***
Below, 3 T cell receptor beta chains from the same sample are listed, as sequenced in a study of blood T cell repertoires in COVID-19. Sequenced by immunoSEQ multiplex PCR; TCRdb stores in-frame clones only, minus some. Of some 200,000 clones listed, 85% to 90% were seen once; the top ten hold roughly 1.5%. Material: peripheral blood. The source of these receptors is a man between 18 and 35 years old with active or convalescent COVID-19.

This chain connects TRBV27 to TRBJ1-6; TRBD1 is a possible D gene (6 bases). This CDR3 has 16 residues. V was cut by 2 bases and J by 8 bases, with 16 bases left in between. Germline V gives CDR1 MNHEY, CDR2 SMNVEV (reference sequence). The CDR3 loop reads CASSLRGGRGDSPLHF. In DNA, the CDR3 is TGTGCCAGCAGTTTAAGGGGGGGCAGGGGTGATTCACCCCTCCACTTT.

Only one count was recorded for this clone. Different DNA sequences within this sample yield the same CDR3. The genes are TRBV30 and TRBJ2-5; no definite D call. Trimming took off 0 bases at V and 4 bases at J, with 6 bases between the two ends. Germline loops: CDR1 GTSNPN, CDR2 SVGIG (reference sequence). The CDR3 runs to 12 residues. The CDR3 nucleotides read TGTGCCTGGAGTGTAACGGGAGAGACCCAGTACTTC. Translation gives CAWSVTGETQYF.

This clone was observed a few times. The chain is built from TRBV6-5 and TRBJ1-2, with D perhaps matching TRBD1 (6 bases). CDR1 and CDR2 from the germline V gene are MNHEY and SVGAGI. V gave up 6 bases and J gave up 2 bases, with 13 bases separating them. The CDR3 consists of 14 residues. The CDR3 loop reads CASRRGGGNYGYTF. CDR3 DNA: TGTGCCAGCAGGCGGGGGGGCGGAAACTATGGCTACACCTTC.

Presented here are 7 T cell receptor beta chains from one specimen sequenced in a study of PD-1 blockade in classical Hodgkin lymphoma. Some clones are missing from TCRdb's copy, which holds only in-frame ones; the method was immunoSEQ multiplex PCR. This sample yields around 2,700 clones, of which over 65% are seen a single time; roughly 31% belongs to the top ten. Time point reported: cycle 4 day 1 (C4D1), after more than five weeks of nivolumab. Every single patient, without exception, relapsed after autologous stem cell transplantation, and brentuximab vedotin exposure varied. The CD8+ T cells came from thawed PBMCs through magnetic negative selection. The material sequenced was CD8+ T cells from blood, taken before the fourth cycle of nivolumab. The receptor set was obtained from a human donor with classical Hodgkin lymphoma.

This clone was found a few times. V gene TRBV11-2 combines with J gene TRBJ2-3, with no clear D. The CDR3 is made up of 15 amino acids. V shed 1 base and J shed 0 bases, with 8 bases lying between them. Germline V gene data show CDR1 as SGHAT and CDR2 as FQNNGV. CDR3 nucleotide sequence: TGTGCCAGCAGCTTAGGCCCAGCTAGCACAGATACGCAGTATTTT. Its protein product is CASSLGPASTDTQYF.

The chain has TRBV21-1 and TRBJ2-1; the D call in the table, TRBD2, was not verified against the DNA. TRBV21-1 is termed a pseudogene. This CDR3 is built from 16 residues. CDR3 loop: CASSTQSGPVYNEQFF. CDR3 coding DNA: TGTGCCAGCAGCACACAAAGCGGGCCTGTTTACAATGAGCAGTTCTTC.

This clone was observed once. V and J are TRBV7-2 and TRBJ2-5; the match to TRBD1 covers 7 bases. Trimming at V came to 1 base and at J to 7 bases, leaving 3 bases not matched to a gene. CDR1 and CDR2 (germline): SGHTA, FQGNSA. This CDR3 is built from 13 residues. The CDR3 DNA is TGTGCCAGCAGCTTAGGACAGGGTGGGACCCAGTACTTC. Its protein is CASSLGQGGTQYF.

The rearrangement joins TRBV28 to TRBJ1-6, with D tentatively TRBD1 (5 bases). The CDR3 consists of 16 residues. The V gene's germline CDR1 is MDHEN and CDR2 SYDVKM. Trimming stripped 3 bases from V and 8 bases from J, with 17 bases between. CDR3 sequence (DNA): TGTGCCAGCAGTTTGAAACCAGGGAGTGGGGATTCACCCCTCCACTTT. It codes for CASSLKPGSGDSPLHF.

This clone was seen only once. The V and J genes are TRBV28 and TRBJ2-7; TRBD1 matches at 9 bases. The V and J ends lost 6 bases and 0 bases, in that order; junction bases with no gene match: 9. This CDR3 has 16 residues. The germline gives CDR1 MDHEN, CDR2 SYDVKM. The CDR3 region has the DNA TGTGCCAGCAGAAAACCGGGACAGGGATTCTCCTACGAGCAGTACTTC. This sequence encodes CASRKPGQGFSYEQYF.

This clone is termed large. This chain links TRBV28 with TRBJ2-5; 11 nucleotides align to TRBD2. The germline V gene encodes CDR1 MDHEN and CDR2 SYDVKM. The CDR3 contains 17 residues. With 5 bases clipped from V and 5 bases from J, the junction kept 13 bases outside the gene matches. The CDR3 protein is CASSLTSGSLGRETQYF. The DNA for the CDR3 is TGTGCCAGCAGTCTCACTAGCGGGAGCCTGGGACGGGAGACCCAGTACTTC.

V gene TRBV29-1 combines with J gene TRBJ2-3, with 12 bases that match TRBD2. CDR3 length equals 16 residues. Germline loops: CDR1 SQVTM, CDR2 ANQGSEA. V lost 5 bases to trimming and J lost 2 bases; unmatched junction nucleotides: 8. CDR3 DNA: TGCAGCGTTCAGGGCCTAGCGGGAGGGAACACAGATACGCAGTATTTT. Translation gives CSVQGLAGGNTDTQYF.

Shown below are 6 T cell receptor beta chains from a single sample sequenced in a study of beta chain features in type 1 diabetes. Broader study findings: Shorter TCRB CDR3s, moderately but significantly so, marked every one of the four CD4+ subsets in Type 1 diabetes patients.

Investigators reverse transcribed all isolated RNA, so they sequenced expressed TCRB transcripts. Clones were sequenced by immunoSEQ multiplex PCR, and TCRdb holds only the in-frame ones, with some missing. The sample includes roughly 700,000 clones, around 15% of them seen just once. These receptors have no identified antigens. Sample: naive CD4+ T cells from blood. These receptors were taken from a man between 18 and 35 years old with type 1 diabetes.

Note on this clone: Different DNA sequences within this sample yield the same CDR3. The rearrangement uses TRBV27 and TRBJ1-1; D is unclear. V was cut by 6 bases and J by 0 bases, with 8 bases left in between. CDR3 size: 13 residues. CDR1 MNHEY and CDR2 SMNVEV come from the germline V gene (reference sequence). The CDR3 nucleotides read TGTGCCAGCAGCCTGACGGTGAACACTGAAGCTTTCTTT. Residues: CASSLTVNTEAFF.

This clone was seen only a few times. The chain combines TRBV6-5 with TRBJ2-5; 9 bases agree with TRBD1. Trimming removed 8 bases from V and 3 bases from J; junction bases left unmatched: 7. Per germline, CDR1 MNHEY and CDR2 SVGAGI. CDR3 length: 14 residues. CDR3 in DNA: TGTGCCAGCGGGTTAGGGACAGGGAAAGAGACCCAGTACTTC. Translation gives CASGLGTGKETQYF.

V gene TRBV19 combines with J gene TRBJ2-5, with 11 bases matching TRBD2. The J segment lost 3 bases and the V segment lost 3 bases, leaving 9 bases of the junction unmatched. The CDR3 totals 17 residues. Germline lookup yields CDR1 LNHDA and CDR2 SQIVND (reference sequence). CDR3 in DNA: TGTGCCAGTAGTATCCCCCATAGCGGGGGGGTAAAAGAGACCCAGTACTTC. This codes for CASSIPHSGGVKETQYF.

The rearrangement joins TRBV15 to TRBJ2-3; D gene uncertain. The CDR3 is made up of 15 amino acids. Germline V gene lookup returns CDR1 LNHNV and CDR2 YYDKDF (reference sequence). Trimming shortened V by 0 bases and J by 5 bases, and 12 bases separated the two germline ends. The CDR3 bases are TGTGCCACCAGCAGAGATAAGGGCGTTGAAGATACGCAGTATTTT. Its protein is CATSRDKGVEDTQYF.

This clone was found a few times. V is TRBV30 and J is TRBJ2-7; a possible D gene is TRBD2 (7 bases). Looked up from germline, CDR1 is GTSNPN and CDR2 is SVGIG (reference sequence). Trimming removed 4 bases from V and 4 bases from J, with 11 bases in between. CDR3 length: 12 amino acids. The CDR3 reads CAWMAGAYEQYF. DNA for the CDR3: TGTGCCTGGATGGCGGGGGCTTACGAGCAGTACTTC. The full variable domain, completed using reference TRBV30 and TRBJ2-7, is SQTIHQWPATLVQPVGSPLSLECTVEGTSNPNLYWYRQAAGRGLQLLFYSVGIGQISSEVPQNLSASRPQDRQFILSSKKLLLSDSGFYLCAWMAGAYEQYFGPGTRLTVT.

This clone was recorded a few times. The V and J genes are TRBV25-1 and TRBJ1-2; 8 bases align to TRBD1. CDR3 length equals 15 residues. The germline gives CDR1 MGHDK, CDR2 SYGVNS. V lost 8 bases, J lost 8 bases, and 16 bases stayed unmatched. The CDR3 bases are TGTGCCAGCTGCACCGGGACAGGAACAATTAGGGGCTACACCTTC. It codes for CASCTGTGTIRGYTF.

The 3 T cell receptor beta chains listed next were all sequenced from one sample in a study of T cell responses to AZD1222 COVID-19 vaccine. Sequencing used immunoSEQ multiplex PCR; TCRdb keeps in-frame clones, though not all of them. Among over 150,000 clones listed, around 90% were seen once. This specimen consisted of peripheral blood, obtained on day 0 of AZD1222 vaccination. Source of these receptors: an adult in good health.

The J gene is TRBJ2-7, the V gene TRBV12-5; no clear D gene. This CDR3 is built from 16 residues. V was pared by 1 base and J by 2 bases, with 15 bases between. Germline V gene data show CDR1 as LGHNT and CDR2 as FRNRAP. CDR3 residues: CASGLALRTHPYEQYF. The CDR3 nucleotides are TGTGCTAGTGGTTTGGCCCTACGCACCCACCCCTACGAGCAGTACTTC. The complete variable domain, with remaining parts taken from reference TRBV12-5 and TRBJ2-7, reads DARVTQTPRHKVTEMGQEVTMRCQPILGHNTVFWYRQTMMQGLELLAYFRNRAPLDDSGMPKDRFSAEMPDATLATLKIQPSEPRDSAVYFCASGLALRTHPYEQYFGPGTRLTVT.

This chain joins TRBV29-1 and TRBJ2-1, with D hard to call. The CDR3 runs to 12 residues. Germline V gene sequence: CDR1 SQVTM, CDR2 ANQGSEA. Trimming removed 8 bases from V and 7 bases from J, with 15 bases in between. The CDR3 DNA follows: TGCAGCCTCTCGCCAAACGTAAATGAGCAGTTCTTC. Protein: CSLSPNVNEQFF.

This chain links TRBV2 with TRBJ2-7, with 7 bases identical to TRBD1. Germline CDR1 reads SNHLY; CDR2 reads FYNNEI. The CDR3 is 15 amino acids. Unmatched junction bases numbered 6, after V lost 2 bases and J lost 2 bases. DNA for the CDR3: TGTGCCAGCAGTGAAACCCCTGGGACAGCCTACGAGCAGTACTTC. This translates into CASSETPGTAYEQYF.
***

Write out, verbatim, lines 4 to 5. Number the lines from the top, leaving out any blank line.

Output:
This clone was observed a few times. The chain is built from TRBV6-5 and TRBJ1-2, with D perhaps matching TRBD1 (6 bases). CDR1 and CDR2 from the germline V gene are MNHEY and SVGAGI. V gave up 6 bases and J gave up 2 bases, with 13 bases separating them. The CDR3 consists of 14 residues. The CDR3 loop reads CASRRGGGNYGYTF. CDR3 DNA: TGTGCCAGCAGGCGGGGGGGCGGAAACTATGGCTACACCTTC.

Presented here are 7 T cell receptor beta chains from one specimen sequenced in a study of PD-1 blockade in classical Hodgkin lymphoma. Some clones are missing from TCRdb's copy, which holds only in-frame ones; the method was immunoSEQ multiplex PCR. This sample yields around 2,700 clones, of which over 65% are seen a single time; roughly 31% belongs to the top ten. Time point reported: cycle 4 day 1 (C4D1), after more than five weeks of nivolumab. Every single patient, without exception, relapsed after autologous stem cell transplantation, and brentuximab vedotin exposure varied. The CD8+ T cells came from thawed PBMCs through magnetic negative selection. The material sequenced was CD8+ T cells from blood, taken before the fourth cycle of nivolumab. The receptor set was obtained from a human donor with classical Hodgkin lymphoma.